Now, if it was a poor kid standing there and he really worked hard but he didn't have any candy, as a parent what would you do? As a parent you'd get to the end of the street and you would look at your son or your daughter and say, "You know what? You have enough candy. I'm going to let you make the decision but don't you think it would be good, don't you think it would be nice? Imagine how good it will feel for you and for them if you went over and gave them some of your candy. They've worked really hard." I wouldn't do that at the end of the street with a teenager but I would for the cute little kid that really worked hard and didn't have any, and I wouldn't force my children to do it. I would strongly recommend it. I would do everything I could to convince them that that's the right thing to do, but I would not force them to do it because that's their candy. That is America. That's the way it should be done. But somehow or another we've become this country where you expect somebody to open up the door and take your candy away and give it to somebody else. It doesn't make any sense. That's called communism. That's called socialism.

From the moment the 33-year-old Thomas Jefferson arrived at the Continental Congress in Philadelphia in 1776, he was on the radical side. That caused John Adams to like him immediately. Then the Congress stuck Jefferson and Adams together on the five-man committee to write a formal statement justifying a break with Great Britain, and their mutual admiration society began.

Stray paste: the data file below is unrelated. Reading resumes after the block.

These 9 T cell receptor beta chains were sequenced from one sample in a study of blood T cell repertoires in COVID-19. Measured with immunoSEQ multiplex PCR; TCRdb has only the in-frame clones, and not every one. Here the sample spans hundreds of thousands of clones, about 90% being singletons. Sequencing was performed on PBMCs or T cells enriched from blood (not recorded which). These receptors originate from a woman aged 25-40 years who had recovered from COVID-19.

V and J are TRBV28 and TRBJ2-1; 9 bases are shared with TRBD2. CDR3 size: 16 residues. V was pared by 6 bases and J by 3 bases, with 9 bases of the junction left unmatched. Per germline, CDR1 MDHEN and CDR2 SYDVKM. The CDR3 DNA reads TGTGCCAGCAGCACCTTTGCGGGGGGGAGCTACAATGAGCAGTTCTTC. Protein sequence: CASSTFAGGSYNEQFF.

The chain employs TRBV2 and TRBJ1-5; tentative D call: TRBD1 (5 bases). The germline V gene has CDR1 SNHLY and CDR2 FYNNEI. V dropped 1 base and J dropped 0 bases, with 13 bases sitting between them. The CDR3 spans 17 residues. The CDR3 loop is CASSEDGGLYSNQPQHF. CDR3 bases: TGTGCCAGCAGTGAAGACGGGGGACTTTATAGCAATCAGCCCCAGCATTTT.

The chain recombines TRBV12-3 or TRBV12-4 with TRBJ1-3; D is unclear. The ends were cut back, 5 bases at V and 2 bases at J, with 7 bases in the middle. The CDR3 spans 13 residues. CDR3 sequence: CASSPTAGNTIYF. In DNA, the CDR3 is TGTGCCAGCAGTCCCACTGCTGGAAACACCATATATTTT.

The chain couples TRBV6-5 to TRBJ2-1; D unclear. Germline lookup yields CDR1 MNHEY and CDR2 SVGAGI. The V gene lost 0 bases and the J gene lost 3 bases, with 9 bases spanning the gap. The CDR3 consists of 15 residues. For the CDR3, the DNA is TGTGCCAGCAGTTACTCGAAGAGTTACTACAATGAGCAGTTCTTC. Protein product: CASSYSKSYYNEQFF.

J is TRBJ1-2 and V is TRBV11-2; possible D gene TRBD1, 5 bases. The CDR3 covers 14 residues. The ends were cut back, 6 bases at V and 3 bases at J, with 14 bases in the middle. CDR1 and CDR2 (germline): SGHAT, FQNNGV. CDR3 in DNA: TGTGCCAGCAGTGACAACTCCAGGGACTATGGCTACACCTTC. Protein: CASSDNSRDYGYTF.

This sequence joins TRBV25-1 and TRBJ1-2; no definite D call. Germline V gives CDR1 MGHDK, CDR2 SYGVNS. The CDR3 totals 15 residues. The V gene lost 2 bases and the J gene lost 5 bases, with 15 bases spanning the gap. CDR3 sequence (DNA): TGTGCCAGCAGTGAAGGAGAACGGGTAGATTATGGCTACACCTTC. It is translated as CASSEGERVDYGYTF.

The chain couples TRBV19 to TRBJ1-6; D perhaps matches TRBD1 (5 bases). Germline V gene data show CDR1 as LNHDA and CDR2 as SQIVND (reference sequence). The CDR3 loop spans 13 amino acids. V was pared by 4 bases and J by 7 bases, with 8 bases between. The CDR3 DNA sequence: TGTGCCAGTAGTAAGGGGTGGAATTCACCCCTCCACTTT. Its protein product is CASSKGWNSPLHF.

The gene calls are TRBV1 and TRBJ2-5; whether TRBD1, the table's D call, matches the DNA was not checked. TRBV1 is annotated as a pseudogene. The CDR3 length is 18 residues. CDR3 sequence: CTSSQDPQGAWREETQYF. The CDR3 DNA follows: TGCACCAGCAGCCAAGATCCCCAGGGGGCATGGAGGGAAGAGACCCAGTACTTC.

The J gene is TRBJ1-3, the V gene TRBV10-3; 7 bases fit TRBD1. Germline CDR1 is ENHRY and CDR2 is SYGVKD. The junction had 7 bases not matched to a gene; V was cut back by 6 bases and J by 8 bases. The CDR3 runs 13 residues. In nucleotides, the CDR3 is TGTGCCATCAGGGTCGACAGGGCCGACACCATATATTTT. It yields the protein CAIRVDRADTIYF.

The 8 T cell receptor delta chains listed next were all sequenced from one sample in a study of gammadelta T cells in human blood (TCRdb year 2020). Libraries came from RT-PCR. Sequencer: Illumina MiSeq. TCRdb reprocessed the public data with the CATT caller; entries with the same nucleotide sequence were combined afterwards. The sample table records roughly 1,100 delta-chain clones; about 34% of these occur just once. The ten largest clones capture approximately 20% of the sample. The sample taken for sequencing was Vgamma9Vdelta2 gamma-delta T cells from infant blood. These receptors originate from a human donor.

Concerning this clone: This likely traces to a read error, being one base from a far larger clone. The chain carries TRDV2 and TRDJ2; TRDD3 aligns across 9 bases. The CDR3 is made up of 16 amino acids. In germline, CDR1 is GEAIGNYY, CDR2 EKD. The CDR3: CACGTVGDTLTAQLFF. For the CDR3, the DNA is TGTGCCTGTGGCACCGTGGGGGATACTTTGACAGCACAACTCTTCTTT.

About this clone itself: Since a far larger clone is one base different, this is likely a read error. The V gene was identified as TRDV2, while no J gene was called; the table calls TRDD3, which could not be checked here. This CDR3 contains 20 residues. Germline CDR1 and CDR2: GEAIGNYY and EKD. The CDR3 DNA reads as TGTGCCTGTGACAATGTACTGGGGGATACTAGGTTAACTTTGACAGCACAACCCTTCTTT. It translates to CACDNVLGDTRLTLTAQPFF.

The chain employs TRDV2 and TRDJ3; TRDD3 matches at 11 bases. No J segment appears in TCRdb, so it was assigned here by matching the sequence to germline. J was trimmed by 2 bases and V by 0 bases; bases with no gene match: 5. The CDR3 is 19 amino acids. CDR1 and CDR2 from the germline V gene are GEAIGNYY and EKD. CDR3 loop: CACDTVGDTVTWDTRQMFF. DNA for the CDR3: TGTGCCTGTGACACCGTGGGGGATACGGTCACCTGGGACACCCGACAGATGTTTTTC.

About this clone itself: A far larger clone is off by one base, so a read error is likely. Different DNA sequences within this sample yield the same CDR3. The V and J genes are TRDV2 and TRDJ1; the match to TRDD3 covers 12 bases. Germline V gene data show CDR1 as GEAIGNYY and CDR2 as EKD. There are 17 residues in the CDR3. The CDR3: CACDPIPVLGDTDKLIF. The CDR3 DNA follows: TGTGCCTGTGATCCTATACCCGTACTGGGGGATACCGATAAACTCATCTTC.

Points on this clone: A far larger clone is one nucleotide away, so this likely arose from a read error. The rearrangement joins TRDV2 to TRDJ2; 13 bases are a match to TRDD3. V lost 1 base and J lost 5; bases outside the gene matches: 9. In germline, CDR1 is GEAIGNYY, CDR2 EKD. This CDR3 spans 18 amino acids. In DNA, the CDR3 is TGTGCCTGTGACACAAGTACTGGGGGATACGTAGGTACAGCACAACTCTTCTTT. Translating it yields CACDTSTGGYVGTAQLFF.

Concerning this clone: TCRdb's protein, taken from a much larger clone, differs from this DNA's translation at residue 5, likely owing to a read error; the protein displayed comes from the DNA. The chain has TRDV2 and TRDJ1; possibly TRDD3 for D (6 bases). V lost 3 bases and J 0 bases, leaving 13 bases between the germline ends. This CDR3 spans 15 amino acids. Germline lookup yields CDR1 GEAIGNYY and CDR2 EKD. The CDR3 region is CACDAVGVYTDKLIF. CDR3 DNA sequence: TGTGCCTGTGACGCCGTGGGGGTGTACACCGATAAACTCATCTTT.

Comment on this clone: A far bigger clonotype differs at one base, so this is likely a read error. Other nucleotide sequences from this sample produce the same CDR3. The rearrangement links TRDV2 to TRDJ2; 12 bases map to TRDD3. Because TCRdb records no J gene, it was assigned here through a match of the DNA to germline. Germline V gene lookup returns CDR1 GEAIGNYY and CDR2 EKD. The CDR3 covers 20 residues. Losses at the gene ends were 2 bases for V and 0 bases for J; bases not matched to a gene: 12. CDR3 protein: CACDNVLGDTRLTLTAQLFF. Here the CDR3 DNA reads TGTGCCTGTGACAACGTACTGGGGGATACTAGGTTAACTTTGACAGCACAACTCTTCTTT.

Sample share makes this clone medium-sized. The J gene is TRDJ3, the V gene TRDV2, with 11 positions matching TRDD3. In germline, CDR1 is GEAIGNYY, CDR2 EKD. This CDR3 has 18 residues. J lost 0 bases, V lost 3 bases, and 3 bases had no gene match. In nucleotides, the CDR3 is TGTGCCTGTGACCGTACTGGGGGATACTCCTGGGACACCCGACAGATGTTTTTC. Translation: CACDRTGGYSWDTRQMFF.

Jefferson thought Adams should write the Declaration. But Adams protested, saying, “It can't come from me because I'm obnoxious and disliked." Adams reasoned that Jefferson was not obnoxious or disliked, therefore he should write it. Plus, he flattered Jefferson, by telling him he was a great writer. It was a master class in passing the buck.

So, over the next 17 days, Jefferson holed up in his room, applying his lawyer skills to the ideas of the Enlightenment. He borrowed freely from existing documents like the Virginia Declaration of Rights. He later wrote that “he was not striving for originality of principle or sentiment." Instead, he hoped his words served as “an expression of the American mind."

It's safe to say he achieved his goal.

The five-man committee changed about 25 percent of Jefferson's first draft of the Declaration before submitting it to Congress. Then, Congress altered about one-fifth of that draft. But most of the final Declaration's words are Jefferson's, including the most famous passage — the Preamble — which Congress left intact. The result is nothing less than America's mission statement, the words that ultimately bind the nation together. And words that we desperately need to rediscover because of our boiling partisan rage.